Don't expect a bull market in 2014
by Raul Elizalde - 2013-10-28
Chances of a stock market pullback in 2014 are high. A long run of positive returns without historical precedent and a stalling of corporate earnings growth are two reasons why markets may slow down next year.
So far in 2013 the S&P 500 is up about 23%, and volatility has been very low. A possible Fed “tapering,” a government shutdown, and the imminent threat of a US default did little, if anything, to derail this stellar performance which stands out in equity market history.
According to more than 140 years of data compiled by Prof. Robert Shiller of Yale University, a positive year for stocks follows a negative year (or vice versa) about 50% of the time. Two, three or four up- or down-years in a row are progressively less common. Five-year streaks are quite rare, happening only 4% of the time. And there is only one 6-year streak recorded, from 1897 to 1902.
If 2013 ends on a positive note, as it seems almost certain, it will mark one of those rare 5-year streaks (2009-2013) closely following another (2003-2007). And this is where the warning lights go off.
With this performance, 2013 will mark the first time in history when US stocks go up 10 out of 11 consecutive years. And if stocks go up again in 2014, it will be the first time they climb 11 years out of 12.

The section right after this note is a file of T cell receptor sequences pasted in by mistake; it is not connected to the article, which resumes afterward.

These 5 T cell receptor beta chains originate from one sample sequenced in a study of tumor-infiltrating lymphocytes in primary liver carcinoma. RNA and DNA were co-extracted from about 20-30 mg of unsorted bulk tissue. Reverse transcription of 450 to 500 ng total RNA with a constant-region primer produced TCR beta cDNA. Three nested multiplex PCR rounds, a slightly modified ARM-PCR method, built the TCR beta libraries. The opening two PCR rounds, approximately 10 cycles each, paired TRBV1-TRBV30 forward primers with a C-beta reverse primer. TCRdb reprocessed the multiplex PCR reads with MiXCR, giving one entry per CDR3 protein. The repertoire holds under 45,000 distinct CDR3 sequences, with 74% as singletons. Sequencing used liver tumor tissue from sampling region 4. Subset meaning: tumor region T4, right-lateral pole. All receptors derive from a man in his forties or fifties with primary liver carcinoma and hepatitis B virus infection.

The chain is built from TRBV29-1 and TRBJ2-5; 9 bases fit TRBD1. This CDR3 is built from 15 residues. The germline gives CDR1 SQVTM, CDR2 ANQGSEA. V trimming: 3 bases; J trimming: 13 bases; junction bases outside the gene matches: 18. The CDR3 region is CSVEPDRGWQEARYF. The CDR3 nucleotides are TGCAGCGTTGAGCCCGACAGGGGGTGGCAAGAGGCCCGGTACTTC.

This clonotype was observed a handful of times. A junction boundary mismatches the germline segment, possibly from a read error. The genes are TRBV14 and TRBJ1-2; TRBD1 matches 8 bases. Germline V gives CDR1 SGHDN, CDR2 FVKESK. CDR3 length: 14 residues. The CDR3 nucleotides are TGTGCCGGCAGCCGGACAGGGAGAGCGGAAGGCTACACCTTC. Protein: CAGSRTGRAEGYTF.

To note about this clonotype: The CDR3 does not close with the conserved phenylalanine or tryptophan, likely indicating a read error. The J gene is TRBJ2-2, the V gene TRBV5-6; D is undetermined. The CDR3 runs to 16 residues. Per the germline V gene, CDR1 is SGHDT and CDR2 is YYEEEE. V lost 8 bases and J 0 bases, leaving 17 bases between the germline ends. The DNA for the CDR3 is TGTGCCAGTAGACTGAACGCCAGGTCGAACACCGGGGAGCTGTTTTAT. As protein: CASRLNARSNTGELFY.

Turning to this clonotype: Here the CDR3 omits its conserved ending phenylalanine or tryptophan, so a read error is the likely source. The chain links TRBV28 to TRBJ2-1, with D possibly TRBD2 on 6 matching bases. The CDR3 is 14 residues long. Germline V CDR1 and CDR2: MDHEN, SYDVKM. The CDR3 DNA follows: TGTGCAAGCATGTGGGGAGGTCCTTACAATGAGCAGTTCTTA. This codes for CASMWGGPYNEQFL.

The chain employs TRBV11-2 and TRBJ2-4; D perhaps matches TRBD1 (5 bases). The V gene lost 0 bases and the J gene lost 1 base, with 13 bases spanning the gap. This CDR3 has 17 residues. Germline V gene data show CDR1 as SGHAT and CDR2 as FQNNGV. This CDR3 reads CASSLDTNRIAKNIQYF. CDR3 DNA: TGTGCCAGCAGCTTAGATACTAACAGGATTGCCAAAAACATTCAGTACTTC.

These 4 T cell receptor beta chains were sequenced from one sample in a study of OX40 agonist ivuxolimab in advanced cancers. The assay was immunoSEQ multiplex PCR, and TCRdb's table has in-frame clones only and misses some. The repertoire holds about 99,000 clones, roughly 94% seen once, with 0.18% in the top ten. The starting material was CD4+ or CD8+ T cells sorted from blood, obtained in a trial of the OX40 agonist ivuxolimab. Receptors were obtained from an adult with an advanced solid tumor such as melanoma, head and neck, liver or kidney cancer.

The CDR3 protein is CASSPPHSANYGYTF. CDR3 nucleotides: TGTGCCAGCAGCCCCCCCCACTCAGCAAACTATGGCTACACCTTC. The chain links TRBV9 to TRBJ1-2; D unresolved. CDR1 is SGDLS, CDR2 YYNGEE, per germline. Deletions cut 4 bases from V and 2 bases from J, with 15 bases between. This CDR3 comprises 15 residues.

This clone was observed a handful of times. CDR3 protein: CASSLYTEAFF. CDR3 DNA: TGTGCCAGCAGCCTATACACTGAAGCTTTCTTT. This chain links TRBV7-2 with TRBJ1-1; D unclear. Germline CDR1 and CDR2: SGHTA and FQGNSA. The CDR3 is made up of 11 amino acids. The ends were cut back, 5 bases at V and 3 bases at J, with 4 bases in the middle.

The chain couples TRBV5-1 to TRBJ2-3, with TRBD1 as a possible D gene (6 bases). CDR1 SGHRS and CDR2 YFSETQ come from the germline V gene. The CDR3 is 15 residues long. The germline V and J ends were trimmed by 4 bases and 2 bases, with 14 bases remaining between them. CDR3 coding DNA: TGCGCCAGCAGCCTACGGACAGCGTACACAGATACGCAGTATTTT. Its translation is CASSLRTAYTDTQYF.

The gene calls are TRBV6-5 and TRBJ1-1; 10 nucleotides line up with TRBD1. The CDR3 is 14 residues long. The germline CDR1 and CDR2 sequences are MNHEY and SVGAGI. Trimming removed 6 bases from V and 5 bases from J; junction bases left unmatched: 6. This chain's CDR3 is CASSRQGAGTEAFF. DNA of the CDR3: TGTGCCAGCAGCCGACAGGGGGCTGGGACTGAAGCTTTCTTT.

Another way of visualizing how stretched the stock market has become is by plotting consecutive 5-year S&P 500 returns along a line. The historical 5-year return average is 31%. Assuming that the S&P 500 ends the year at around today’s level (1760), the five-year 2009-2013 return would be over 100%, which is higher than three times the historical average. This is an event with a measly 4.3% probability of occurring.
Graph source: Path Financial LLC
To be sure, just because the stock market never went up 11 years out of 12, it doesn’t mean it can’t. Return streaks do not explain whether the stock market is fairly priced or not. But it is important to realize that expecting stocks to go up again in 2014 is equivalent to expecting an outcome that has no precedent in US stock market history. For it to happen, major forces would have to push it in that direction.
But it’s difficult to find such forces today.
According to Factset, stock prices seem to have sprinted ahead of both trailing and forward earnings (see graphs). Without the earnings impetus, it is hard to see how stock prices can continue to climb.
Graphs source: Factset
In addition, Washington is scheduled to rehash partisan budget and debt battles in the first quarter. Although the stock market proved resilient this year to congressional theater, the regular introduction of uncertainty in the world economy may start to have more serious consequences on prices, especially at a time when valuations seem stretched.
It doesn’t take a major fall in equity indices to correct any of these imbalances. In fact, a minor retracement in the S&P 500 would go a long way towards fixing them. The danger may lie in the high-flying stocks that took off this year, as even a small contraction in the major indices can trigger a large fall in stocks that are highly sensitive to sentiment.
The outlook for 2014, therefore, appears to be unfavorable for the kind of equity appreciation we have enjoyed in recent years. While this may simply mean that stocks could just break even next year, enough factors suggest that investors may want to cash out of their more aggressive holdings.
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